Issues and Challenges

Single Parenting & Healthy Emotional Development of Children

Family is the most significant social institute, which is universally found in cultures around the world. Traditions and behaviors, surrounding the concept of family and marriage are found around the globe, thus making family the most essential basic unit of society. Religion, economy and governments are linked to this social construct as this serves as a building block of the society. So, what exactly is a family? A family is a socially recognized group (usually tied by blood, marriage, or adoption, etc.) that forms an emotional bond among its members and serves as a societal unit. The family is at the center of what we call society, as it is the primary unit of society. 
Single parenting is the circumstance when one parent becomes responsible for the upbringing of their children. Single parenting could be due to major changes occurring in the family dynamics, e.g., death, separation among two individuals, divorce, parents who do not live together due to job arrangements, etc. Whatever the reason, it is never an easy decision to be a single parent and usually not a simple choice but rather a difficult one, which sometimes cannot be avoided.
A child’s development, according to Erickson, occurs through eight stages of a fixed order. Successful completion of each stage results in good emotional development and a sound personality. Parent-child attachment can be viewed as a reflection of the parent-child relationship’s emotional environment. During the initial years of a child’s life, parents are responsible for their emotional regulation. The child’s emotional demands should be met in a consistent and caring way to nurture the development of a stable attachment with the caregiver (parents).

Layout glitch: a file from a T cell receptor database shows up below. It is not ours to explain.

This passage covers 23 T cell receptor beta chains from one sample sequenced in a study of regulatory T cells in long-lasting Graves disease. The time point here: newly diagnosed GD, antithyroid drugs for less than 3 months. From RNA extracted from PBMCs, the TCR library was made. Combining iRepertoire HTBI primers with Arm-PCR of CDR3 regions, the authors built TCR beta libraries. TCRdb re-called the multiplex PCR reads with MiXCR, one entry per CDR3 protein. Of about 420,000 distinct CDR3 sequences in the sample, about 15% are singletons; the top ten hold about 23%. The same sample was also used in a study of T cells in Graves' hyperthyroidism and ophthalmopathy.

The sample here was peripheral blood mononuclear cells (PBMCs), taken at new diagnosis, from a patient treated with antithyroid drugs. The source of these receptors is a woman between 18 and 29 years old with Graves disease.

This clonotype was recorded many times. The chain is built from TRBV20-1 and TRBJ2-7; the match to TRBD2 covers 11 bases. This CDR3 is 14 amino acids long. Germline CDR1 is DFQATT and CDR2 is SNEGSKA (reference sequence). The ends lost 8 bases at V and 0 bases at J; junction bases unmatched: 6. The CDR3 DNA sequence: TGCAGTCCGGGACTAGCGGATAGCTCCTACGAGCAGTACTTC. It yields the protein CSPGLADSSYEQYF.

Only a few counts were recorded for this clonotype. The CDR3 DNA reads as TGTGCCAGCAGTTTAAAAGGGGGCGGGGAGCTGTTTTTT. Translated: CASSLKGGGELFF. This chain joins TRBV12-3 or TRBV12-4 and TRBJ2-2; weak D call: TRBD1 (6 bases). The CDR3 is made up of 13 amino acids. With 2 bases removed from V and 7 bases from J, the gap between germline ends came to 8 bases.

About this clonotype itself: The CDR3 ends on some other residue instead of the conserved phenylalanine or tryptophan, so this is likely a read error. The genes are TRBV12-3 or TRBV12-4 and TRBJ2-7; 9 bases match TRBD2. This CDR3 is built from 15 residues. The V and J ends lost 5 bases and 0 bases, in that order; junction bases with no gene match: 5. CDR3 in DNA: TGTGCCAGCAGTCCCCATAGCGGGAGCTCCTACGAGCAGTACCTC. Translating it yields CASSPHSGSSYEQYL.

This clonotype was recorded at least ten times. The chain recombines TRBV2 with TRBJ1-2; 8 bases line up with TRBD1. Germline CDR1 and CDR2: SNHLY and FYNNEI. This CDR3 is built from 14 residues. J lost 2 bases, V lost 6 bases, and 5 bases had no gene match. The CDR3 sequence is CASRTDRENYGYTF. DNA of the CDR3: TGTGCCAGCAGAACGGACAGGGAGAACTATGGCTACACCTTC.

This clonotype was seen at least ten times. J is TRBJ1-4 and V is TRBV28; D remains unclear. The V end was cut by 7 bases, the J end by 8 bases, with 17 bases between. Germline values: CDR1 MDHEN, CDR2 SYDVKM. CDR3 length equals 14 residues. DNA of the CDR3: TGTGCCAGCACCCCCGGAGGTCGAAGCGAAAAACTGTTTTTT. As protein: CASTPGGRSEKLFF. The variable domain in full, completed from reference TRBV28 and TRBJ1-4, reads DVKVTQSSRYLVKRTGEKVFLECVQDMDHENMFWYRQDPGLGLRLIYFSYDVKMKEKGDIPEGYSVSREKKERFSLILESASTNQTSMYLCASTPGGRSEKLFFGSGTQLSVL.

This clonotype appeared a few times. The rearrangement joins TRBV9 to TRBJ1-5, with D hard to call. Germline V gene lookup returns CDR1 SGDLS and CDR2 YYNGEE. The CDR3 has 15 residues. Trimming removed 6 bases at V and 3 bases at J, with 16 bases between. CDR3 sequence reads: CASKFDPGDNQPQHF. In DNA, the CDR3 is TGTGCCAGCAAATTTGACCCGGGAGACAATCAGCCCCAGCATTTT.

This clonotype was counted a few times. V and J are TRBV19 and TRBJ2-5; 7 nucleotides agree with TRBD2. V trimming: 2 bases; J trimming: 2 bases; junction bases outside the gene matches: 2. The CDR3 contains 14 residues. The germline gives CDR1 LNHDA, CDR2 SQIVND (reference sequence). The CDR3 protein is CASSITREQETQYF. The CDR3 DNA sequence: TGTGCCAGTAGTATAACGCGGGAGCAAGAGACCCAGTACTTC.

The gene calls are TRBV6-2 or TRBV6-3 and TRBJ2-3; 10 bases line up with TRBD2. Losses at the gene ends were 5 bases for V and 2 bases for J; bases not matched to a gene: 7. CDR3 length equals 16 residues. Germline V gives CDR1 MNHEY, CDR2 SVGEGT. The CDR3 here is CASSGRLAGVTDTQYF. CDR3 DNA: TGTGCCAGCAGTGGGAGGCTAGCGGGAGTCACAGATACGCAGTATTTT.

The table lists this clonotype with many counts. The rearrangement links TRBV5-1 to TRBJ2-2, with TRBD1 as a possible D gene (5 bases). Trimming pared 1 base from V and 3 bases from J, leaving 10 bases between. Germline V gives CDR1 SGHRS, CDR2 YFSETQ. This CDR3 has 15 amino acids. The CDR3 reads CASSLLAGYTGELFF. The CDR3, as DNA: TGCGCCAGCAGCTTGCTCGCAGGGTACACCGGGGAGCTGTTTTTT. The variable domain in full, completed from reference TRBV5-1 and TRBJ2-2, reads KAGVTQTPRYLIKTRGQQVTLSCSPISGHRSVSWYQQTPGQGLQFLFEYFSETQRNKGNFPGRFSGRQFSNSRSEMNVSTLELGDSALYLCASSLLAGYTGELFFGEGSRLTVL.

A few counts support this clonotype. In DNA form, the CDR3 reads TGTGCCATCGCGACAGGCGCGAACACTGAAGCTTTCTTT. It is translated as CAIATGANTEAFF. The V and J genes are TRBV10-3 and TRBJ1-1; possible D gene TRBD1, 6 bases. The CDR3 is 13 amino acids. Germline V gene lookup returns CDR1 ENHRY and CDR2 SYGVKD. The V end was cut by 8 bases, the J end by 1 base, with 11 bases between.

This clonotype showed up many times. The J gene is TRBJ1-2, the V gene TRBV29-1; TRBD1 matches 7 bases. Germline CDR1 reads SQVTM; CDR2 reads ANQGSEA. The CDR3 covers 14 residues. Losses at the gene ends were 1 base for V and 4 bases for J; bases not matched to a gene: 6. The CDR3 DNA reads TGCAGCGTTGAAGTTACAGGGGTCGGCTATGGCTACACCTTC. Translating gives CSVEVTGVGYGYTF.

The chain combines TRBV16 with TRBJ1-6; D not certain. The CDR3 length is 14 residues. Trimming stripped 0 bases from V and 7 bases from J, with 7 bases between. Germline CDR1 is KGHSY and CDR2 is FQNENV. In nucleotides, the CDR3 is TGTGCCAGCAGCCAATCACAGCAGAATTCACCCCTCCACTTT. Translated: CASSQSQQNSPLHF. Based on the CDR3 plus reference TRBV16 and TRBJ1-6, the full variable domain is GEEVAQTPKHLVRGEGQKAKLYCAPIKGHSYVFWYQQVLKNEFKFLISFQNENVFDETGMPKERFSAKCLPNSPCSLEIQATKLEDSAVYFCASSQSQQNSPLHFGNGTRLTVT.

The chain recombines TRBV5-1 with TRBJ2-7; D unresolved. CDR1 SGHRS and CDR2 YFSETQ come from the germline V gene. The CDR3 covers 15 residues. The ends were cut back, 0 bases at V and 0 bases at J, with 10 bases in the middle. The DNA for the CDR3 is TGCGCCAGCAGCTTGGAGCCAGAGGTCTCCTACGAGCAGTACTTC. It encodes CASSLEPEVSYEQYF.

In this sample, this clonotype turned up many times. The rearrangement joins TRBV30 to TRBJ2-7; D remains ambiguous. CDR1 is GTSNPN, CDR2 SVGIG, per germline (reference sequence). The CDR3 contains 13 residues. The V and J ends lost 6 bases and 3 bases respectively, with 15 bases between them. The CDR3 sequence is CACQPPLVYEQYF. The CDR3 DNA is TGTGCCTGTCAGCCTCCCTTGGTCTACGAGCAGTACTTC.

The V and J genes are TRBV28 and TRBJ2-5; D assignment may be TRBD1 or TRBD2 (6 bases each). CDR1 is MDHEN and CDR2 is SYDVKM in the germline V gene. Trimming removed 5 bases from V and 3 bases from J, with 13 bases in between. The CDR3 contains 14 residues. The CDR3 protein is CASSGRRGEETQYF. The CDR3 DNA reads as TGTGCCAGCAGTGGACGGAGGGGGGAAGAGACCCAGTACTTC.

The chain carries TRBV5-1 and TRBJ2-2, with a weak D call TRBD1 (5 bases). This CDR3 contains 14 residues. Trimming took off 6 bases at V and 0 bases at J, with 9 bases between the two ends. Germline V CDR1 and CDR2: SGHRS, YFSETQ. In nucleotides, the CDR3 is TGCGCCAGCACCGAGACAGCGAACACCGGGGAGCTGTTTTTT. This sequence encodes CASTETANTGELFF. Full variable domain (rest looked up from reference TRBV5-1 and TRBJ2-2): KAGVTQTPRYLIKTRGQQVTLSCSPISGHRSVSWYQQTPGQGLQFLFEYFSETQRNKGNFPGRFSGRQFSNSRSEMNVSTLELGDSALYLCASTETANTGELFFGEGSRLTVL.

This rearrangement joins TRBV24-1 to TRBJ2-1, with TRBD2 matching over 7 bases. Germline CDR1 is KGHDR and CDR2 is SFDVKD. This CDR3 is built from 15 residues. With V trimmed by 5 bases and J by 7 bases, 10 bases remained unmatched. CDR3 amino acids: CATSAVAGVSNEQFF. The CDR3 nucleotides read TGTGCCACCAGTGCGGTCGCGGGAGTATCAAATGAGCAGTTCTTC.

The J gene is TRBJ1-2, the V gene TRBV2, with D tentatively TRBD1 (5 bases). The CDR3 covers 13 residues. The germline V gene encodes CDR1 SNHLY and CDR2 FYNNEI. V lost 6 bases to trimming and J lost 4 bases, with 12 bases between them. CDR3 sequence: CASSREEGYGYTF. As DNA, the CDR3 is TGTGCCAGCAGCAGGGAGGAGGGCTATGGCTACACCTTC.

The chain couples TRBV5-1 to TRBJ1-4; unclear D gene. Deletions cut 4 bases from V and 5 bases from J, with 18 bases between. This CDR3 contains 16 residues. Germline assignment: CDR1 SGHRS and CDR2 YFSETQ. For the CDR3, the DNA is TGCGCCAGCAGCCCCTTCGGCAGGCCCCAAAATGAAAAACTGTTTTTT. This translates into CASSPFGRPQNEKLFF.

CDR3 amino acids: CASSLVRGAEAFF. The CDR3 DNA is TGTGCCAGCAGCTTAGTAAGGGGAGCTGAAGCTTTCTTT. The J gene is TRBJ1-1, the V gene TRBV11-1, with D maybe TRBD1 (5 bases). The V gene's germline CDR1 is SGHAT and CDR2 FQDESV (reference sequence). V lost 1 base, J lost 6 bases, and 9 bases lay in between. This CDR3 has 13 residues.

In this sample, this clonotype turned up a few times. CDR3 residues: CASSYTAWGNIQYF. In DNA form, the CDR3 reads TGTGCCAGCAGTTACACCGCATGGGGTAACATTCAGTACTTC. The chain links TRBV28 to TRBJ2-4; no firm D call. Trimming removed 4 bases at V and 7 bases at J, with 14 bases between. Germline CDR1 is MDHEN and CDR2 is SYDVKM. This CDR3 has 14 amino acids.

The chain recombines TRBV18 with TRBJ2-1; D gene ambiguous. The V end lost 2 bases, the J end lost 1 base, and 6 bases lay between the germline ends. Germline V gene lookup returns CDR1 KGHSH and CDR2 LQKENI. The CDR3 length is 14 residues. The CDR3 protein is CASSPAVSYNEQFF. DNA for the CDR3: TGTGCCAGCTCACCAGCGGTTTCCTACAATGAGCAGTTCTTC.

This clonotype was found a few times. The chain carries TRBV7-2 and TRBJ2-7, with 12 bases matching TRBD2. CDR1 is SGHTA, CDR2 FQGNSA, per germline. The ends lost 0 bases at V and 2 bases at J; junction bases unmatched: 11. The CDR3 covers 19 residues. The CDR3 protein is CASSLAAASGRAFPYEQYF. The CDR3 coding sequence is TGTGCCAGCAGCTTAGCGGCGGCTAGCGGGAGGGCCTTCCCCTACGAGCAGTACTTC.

Research shows that adolescents who consider their attachment with their parents as secure have higher emotional regulation (measured as ego resiliency), as well as lower anxiety and hostility. These studies reveal a strong link between early attachment and excellent emotional regulation later in life.
The emotional regulation of children is influenced by their parents’ reactions to their unpleasant as well as positive feelings. Eisenberg and colleagues conducted a large-scale empirical investigation into parental reactions to unpleasant emotions. This study is based on the hypothesis that harsh or unfavorable parental responses to children’s emotional outbursts teach children to avoid rather than understand and express negative emotions such as grief and fury.